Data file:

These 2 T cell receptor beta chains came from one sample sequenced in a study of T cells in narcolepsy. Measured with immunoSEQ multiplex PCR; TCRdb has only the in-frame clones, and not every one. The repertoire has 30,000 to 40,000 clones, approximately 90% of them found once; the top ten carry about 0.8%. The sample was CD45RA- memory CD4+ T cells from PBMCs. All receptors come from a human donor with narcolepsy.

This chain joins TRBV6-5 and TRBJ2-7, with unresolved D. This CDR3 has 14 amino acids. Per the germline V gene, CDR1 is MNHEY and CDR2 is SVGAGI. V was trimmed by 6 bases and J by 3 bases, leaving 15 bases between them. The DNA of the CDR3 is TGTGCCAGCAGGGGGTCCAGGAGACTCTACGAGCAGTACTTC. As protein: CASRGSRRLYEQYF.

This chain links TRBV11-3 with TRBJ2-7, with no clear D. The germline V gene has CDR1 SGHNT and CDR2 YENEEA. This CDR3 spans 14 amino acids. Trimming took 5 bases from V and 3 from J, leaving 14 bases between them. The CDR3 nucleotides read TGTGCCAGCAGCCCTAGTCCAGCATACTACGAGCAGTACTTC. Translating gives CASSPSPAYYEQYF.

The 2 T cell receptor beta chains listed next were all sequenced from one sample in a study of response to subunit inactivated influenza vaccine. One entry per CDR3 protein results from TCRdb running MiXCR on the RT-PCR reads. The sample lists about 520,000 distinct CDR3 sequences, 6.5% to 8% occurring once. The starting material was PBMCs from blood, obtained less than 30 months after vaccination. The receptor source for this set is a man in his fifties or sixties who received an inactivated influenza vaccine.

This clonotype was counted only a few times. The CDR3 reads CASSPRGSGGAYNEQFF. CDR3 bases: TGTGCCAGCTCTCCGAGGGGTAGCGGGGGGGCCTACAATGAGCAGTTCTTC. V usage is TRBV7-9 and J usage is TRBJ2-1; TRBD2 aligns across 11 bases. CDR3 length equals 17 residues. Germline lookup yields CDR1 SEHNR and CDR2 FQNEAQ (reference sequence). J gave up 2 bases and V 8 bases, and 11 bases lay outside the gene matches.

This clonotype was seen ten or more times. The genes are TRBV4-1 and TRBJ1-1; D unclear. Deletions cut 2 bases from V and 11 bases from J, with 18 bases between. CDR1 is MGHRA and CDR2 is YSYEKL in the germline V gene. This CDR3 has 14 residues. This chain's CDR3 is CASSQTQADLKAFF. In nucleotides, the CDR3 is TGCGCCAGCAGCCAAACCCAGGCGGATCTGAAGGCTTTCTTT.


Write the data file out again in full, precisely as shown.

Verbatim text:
These 2 T cell receptor beta chains came from one sample sequenced in a study of T cells in narcolepsy. Measured with immunoSEQ multiplex PCR; TCRdb has only the in-frame clones, and not every one. The repertoire has 30,000 to 40,000 clones, approximately 90% of them found once; the top ten carry about 0.8%. The sample was CD45RA- memory CD4+ T cells from PBMCs. All receptors come from a human donor with narcolepsy.

This chain joins TRBV6-5 and TRBJ2-7, with unresolved D. This CDR3 has 14 amino acids. Per the germline V gene, CDR1 is MNHEY and CDR2 is SVGAGI. V was trimmed by 6 bases and J by 3 bases, leaving 15 bases between them. The DNA of the CDR3 is TGTGCCAGCAGGGGGTCCAGGAGACTCTACGAGCAGTACTTC. As protein: CASRGSRRLYEQYF.

This chain links TRBV11-3 with TRBJ2-7, with no clear D. The germline V gene has CDR1 SGHNT and CDR2 YENEEA. This CDR3 spans 14 amino acids. Trimming took 5 bases from V and 3 from J, leaving 14 bases between them. The CDR3 nucleotides read TGTGCCAGCAGCCCTAGTCCAGCATACTACGAGCAGTACTTC. Translating gives CASSPSPAYYEQYF.

The 2 T cell receptor beta chains listed next were all sequenced from one sample in a study of response to subunit inactivated influenza vaccine. One entry per CDR3 protein results from TCRdb running MiXCR on the RT-PCR reads. The sample lists about 520,000 distinct CDR3 sequences, 6.5% to 8% occurring once. The starting material was PBMCs from blood, obtained less than 30 months after vaccination. The receptor source for this set is a man in his fifties or sixties who received an inactivated influenza vaccine.

This clonotype was counted only a few times. The CDR3 reads CASSPRGSGGAYNEQFF. CDR3 bases: TGTGCCAGCTCTCCGAGGGGTAGCGGGGGGGCCTACAATGAGCAGTTCTTC. V usage is TRBV7-9 and J usage is TRBJ2-1; TRBD2 aligns across 11 bases. CDR3 length equals 17 residues. Germline lookup yields CDR1 SEHNR and CDR2 FQNEAQ (reference sequence). J gave up 2 bases and V 8 bases, and 11 bases lay outside the gene matches.

This clonotype was seen ten or more times. The genes are TRBV4-1 and TRBJ1-1; D unclear. Deletions cut 2 bases from V and 11 bases from J, with 18 bases between. CDR1 is MGHRA and CDR2 is YSYEKL in the germline V gene. This CDR3 has 14 residues. This chain's CDR3 is CASSQTQADLKAFF. In nucleotides, the CDR3 is TGCGCCAGCAGCCAAACCCAGGCGGATCTGAAGGCTTTCTTT.